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Sen. Patty Murray, D-Wash., said she is “proud” of how Democrats handled getting kids back in the classroom while dealing with the COVID-19 pandemic, defending school closures even while acknowledging the impact it that policy has had on children.
Speaking on the subject on CNN’s “State of the Union,” host Dana Bash asked Murray if it was a “mistake” to keep students home for so long. The question arose in light of a Department of Education report on the nation’s plummeting test scores released Thursday, which showed dramatic losses across the board for students in the US.
“Dana, this was a decision by local school officials and our scientific experts who were trying to prevent a pandemic that was killing millions of Americans to protect their children, to protect their staff, to protect their communities. I’m proud that when the Democrats gained control a year and a half ago, Democrats voted for the American Rescue Plan that helped get our kids back to school safely, making sure our schools had testing, supplies, ventilation, and the ability to make sure that their kids could be safe at school. And today, virtually every kid is back in school. That’s what I focused on, making sure that we were providing the resources to our schools so that they could reopen safely, and that’s what we have today.”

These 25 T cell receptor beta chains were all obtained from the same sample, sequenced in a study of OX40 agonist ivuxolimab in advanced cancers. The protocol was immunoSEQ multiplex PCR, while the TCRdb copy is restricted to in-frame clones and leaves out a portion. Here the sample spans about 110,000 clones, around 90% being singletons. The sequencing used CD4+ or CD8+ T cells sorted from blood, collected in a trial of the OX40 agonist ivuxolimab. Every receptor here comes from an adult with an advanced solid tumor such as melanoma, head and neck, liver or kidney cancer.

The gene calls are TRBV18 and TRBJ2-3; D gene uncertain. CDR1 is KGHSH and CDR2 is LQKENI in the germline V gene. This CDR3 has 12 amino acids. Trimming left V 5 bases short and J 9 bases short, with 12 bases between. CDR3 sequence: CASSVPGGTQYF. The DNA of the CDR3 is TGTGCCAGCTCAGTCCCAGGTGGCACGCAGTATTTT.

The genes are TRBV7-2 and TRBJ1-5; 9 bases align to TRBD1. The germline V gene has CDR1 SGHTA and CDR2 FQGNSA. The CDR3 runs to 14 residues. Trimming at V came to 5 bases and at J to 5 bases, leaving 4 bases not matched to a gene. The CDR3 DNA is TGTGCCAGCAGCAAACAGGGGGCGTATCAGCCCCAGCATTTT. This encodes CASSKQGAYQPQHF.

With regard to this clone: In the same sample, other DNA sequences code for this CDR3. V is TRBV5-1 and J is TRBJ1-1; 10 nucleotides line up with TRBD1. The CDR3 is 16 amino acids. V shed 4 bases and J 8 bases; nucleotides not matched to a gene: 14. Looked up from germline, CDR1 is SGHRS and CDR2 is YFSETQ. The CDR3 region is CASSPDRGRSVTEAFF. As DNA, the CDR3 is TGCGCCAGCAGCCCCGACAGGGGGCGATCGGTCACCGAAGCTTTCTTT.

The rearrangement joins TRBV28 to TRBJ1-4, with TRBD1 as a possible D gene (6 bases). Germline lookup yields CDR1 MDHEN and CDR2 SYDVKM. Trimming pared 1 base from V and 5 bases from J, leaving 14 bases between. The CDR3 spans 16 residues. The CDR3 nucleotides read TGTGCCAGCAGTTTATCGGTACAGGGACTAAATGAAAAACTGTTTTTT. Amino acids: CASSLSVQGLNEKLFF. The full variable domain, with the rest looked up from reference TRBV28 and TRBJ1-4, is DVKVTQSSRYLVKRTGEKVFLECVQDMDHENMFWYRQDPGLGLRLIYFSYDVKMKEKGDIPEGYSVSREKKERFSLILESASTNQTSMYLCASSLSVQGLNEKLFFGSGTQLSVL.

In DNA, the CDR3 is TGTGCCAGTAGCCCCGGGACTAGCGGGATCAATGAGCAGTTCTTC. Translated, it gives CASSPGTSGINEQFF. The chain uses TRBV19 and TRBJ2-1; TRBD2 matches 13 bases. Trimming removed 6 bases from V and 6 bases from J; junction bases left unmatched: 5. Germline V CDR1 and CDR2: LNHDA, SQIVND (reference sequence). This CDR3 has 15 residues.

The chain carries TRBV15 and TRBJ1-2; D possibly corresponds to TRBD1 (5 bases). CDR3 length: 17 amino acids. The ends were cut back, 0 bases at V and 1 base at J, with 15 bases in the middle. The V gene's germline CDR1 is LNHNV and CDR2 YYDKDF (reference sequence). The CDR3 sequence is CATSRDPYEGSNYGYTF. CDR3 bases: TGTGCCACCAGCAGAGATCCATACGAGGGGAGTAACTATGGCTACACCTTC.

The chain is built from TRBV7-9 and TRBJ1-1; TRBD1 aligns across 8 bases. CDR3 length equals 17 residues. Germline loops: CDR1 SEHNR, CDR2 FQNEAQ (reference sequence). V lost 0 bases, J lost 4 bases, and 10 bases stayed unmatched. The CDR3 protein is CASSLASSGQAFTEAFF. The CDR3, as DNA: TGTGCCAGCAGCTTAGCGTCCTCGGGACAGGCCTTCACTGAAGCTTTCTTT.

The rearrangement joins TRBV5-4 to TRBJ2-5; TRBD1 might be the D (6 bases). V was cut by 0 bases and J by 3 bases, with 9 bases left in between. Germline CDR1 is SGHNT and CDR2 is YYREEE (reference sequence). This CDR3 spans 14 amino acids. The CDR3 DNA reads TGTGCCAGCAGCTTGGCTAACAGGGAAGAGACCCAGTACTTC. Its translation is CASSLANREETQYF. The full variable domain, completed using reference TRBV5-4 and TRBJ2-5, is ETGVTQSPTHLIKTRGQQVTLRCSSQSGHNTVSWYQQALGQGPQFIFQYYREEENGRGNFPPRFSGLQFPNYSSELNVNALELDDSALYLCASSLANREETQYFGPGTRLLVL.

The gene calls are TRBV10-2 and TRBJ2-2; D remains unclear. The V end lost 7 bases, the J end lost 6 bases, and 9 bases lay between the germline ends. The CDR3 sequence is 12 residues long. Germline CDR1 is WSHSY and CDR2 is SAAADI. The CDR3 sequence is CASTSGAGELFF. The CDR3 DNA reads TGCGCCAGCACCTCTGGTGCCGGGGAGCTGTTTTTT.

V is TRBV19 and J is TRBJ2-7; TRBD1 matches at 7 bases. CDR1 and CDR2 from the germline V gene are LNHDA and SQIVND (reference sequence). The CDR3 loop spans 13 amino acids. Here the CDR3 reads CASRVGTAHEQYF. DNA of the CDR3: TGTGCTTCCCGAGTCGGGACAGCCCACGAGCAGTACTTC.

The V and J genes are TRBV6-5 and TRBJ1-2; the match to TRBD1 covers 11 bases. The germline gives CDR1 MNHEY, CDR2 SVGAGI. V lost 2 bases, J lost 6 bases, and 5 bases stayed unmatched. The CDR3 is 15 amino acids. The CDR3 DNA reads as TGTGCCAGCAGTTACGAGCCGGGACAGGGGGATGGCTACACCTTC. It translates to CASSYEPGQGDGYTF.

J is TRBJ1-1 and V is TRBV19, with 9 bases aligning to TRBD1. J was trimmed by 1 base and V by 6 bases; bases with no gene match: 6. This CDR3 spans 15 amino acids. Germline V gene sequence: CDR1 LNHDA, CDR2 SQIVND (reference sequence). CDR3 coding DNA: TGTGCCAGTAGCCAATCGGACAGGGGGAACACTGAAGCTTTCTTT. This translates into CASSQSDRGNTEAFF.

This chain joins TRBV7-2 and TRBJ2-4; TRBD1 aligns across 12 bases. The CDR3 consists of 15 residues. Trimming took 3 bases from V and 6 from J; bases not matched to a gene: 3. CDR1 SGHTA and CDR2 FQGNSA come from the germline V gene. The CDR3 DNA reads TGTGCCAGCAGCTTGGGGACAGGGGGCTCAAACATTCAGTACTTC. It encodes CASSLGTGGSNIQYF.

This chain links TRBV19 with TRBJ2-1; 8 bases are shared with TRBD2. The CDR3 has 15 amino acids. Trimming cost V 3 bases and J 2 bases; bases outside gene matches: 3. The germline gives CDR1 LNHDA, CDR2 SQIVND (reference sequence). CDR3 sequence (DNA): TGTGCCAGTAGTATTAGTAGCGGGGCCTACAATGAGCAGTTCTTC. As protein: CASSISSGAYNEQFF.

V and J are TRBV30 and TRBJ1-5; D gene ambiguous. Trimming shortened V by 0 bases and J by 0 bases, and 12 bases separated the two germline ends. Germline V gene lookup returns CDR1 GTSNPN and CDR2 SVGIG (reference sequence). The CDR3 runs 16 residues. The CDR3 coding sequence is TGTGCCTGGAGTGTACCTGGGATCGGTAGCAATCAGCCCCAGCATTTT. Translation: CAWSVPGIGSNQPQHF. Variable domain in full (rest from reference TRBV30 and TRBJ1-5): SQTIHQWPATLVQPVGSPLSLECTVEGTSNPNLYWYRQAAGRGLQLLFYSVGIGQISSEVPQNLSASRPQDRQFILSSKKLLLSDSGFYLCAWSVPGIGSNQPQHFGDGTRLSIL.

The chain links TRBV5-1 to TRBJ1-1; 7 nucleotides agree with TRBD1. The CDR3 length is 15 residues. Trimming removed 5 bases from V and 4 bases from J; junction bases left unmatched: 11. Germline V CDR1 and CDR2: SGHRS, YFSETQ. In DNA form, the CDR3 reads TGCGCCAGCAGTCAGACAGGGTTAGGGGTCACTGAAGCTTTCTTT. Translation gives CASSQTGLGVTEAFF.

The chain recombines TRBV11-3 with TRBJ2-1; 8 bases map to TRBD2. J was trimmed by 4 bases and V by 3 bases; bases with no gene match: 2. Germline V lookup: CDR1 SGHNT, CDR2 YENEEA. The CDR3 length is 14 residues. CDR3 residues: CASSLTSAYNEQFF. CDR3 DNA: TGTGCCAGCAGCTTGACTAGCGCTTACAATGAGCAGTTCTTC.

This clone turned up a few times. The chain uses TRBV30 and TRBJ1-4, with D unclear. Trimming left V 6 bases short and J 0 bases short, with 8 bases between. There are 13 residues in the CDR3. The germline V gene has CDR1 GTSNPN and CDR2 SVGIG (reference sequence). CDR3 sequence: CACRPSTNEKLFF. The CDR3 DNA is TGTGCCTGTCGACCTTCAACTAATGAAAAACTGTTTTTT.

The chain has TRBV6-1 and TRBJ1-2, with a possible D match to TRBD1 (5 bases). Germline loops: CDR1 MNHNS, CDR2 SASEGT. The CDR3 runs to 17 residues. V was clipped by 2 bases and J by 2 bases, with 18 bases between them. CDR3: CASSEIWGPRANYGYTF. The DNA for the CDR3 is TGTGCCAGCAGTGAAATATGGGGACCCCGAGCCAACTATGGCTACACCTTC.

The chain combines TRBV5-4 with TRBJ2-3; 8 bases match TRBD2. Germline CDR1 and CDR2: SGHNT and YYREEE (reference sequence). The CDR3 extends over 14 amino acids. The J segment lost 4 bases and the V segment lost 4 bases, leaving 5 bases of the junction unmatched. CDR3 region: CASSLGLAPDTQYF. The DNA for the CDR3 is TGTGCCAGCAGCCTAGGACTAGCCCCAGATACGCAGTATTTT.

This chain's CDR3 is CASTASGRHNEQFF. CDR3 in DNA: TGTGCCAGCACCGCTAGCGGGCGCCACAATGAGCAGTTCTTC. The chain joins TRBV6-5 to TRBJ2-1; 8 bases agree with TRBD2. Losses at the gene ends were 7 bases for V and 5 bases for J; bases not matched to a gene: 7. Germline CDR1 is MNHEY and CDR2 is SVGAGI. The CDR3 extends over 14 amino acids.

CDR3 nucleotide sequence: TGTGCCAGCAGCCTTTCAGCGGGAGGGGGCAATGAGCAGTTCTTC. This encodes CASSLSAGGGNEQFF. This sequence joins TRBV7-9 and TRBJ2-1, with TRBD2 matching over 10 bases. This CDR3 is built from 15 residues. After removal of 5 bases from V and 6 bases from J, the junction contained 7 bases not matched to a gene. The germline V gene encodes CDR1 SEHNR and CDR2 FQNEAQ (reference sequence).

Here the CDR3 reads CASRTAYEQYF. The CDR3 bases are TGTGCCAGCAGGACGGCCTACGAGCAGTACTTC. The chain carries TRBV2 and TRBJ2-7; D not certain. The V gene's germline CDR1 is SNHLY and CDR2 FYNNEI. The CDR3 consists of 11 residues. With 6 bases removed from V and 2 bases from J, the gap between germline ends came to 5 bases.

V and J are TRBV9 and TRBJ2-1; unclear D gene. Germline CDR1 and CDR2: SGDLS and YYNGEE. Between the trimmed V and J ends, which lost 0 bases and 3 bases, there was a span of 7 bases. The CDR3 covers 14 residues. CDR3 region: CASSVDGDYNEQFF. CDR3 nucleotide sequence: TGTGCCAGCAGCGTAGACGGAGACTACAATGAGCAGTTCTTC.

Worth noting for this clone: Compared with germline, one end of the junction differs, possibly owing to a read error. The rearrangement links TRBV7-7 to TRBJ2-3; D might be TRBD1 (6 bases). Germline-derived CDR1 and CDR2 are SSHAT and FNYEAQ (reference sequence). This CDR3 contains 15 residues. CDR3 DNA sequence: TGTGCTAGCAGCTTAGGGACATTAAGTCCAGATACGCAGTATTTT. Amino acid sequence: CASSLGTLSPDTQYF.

Murray went on to acknowledge that “we have a problem with kids not going to school,” stating that she is “very focused … on making sure we help get our kids back to where they need to be.”
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Bash pressed the point, trying to get away from discussing the circumstances of the pandemic at the time.
“In retrospect, there is no doubt?” Bash asked. “Given the numbers that he’s seeing, the decline that we just talked about, are you still comfortable with how school districts, even in his home state, have handled the pandemic?”
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Those numbers included reading scores in 2022 for 9-year-olds down 5 points and math scores down 7 compared to 2020. The Department for Education said this was “the largest average reading score decline since 1990, and the first in history.” decrease in math score.
Still, Murray’s response remained the same.
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“I think we were in unprecedented times at the time, where people were really struggling to figure out what was the best thing to do, to make sure that their children, their families, their children were safe,” he said.